The camp cook

Our cook Paul's north shore pudding

Food is a staple of life in a bush camp. Without good food, no one is happy.

I can’t ever remember having a bad meal [1] in a bush camp. Whether I was at a small operation in the arctic or the bush or in a camp with thousands of employees, the camp cooks were always the key to having happy and content workers.

During the summer of 1972 I was at Nachikapau Lake in northern QuĂ©bec, on a Geological Surveys of Canada contract. On that job we had the best cook I’ve ever encountered at an isolated bush camp anywhere. His name was Paul Behan, and he was from Winnipeg.

Paul Behan and Gerry Duykers in northern Quebec, 1972. Paul's abilities in the cookhouse and his great sense of humour made camp life all the more bearable.

Paul was never in a bad mood. His sense of humour and constant teasing kept all of us in a great frame of mind. His “north shore pudding” – as he called his version of Yorkshire pudding – was the best I’ve ever seen and tasted, without doubt.

Several years later, in July of 1976, I was in Winnipeg to meet up with the party chief for the Urangesellschaft project that was to begin in the Northwest Territories at Sissons Lake and Gravel Hill Lake. He was desperate to find a cook, since his had cancelled at the last minute. With the job about to start in a couple of days, I told him about Paul. In no time we had rounded him up and Paul was en route with us to start the contract.

[1] Well, there was that one cook at a tourist lodge on Pakashkan Lake in northwestern Ontario, but she started drinking before breakfast and stayed drunk for the rest of the day. Fortunately for all of us on that Ontario Department of Mines contract, we didn’t stay there for very long. Back to top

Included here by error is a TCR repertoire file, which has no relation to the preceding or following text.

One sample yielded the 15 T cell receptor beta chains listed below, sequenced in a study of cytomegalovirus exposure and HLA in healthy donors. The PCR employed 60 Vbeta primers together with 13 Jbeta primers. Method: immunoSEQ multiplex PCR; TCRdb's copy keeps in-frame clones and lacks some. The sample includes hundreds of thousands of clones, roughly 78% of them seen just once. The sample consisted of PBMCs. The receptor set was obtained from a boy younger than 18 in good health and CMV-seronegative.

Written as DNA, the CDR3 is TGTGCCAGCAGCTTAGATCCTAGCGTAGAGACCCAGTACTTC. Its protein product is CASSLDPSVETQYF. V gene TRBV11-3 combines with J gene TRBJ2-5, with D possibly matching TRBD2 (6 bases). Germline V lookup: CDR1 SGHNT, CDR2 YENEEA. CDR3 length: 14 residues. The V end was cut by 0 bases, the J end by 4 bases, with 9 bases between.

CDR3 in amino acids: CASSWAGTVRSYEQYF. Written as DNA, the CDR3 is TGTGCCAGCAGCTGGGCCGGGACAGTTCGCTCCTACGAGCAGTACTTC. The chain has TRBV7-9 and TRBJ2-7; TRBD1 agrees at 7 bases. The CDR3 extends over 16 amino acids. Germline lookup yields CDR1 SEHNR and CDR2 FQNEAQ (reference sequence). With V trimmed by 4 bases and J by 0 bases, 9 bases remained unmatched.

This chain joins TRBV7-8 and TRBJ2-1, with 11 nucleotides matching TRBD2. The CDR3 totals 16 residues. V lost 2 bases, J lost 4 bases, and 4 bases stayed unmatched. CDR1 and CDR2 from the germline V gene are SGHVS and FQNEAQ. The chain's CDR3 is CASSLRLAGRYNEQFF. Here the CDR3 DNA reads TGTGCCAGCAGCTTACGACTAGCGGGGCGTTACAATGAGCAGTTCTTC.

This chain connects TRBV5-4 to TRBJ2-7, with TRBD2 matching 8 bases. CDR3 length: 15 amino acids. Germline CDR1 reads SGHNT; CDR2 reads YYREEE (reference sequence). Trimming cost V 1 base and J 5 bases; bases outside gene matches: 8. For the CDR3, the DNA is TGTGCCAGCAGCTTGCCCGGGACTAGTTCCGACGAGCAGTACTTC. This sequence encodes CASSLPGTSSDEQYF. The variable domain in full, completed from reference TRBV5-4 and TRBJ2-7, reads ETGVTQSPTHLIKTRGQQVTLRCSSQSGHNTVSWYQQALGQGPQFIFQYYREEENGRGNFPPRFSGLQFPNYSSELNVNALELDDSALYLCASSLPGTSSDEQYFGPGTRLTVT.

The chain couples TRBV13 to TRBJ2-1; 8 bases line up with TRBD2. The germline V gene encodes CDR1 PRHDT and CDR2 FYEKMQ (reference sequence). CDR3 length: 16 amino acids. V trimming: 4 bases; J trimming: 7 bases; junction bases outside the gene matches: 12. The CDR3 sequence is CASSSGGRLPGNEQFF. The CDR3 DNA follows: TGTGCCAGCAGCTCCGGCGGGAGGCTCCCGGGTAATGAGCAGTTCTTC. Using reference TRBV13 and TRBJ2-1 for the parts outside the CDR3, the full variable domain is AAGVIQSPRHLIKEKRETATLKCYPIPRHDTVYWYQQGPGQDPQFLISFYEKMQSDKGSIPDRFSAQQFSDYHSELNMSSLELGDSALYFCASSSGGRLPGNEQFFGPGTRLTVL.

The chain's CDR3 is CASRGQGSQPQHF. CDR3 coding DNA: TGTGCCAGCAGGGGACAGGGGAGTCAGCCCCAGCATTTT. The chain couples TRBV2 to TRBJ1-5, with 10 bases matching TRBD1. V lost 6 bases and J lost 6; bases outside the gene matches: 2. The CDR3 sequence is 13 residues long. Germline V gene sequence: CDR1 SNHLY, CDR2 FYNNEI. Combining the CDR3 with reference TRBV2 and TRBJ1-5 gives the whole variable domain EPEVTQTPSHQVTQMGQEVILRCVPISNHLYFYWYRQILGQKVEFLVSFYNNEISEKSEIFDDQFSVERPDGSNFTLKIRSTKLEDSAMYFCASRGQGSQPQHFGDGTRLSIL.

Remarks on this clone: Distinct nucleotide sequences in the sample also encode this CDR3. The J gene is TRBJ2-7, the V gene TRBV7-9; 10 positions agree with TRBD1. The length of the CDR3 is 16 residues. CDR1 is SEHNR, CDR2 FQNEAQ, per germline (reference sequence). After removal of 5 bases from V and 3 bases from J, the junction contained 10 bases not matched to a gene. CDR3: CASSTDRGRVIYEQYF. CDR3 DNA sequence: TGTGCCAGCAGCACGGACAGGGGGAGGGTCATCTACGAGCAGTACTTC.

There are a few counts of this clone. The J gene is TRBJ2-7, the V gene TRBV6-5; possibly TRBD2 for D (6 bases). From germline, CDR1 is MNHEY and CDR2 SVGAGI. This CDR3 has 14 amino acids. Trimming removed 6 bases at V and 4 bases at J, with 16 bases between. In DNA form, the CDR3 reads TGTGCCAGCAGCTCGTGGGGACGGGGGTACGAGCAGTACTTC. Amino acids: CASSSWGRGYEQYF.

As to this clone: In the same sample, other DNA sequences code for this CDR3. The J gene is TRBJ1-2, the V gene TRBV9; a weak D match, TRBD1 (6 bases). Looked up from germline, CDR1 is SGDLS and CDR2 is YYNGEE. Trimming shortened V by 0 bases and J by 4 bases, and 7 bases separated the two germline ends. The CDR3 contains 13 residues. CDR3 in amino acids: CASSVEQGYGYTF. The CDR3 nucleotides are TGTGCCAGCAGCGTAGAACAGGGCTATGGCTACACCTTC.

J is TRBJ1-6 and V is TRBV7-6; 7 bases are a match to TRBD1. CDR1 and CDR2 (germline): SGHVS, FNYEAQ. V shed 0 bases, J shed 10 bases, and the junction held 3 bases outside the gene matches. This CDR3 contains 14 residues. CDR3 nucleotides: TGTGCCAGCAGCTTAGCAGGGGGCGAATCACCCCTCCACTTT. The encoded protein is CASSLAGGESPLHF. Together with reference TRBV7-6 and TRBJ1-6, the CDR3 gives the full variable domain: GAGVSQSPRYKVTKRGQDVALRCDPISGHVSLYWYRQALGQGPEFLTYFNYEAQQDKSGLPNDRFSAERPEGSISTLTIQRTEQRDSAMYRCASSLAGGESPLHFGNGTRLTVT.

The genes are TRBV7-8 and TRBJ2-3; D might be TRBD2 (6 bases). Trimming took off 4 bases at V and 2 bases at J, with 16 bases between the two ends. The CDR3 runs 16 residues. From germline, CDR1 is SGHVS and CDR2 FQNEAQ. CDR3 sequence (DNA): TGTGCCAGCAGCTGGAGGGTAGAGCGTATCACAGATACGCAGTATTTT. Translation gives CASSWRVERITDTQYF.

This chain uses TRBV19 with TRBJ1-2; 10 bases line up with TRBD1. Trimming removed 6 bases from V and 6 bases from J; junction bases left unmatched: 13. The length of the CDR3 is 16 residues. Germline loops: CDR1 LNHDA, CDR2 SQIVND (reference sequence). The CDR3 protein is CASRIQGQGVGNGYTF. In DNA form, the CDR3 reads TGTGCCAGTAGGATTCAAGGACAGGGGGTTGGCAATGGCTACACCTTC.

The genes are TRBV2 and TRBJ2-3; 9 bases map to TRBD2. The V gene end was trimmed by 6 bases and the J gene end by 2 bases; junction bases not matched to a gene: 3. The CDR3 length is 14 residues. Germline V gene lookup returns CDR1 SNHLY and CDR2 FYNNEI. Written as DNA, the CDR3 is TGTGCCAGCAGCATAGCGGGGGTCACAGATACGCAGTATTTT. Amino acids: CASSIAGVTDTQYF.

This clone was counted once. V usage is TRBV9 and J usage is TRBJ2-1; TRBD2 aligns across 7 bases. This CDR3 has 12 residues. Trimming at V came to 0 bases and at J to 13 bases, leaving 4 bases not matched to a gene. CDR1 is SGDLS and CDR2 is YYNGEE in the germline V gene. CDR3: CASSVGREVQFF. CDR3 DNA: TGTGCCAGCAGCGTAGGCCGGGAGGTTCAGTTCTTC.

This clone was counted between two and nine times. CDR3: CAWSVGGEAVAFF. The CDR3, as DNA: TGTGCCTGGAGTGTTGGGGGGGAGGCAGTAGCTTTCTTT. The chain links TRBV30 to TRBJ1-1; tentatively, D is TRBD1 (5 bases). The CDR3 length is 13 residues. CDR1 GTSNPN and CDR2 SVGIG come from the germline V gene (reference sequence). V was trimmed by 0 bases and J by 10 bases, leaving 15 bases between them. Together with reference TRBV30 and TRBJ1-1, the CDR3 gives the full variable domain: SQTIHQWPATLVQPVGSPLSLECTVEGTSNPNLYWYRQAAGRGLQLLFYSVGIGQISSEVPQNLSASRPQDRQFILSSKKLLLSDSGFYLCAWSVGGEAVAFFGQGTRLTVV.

2 thoughts on “The camp cook

  1. Marcel Payant

    Hello Peter, I remember the steaks cooked to order along with the garlic bread, the excellent deserts. Paul sure knew how to prepare food even though we were miles from the nearest grocery store. I totaly agree this camp had the best food and cook that I have ever experienced. I also remember this was the same camp where I got my first taste of Scotch Wiskey and Drambuie, I think you guys called that the rusty nail. That was a very memorable summer and a good start to my career.

    Thanks for reminding me.


    1. Twolane Post author

      Hi Marcel,

      Thanks for finding this place and for coming by to say hello and remember some good times. Paul was a great cook, wasn’t he? I don’t think I ever had a better cook in a bush camp either.

      Viking Helicopters got many of us off to a great start in the industry. To me it was an amazing company to work for in its early days, having been founded by some fantastic people who already had years of experience in the business. I enjoyed working with and learning from everyone in the company. To me it appeared that we were all working to make the outfit the best in the world, and I think we all succeeded in doing that, at least for a while.

      Over the years I did some searches to look for anything I could find on the old company, but I found nothing in the way of personal experiences and memories, consequently I started this site. I hope it will encourage more people such as yourself to come by and spend some time reminiscing about a great company and the people who made it what it was.

      Thanks again for coming by.

      Edited to add: I forgot about those rusty nails – although I think we could have called them just about anything by the time the three of us saw daylight in the swamp.


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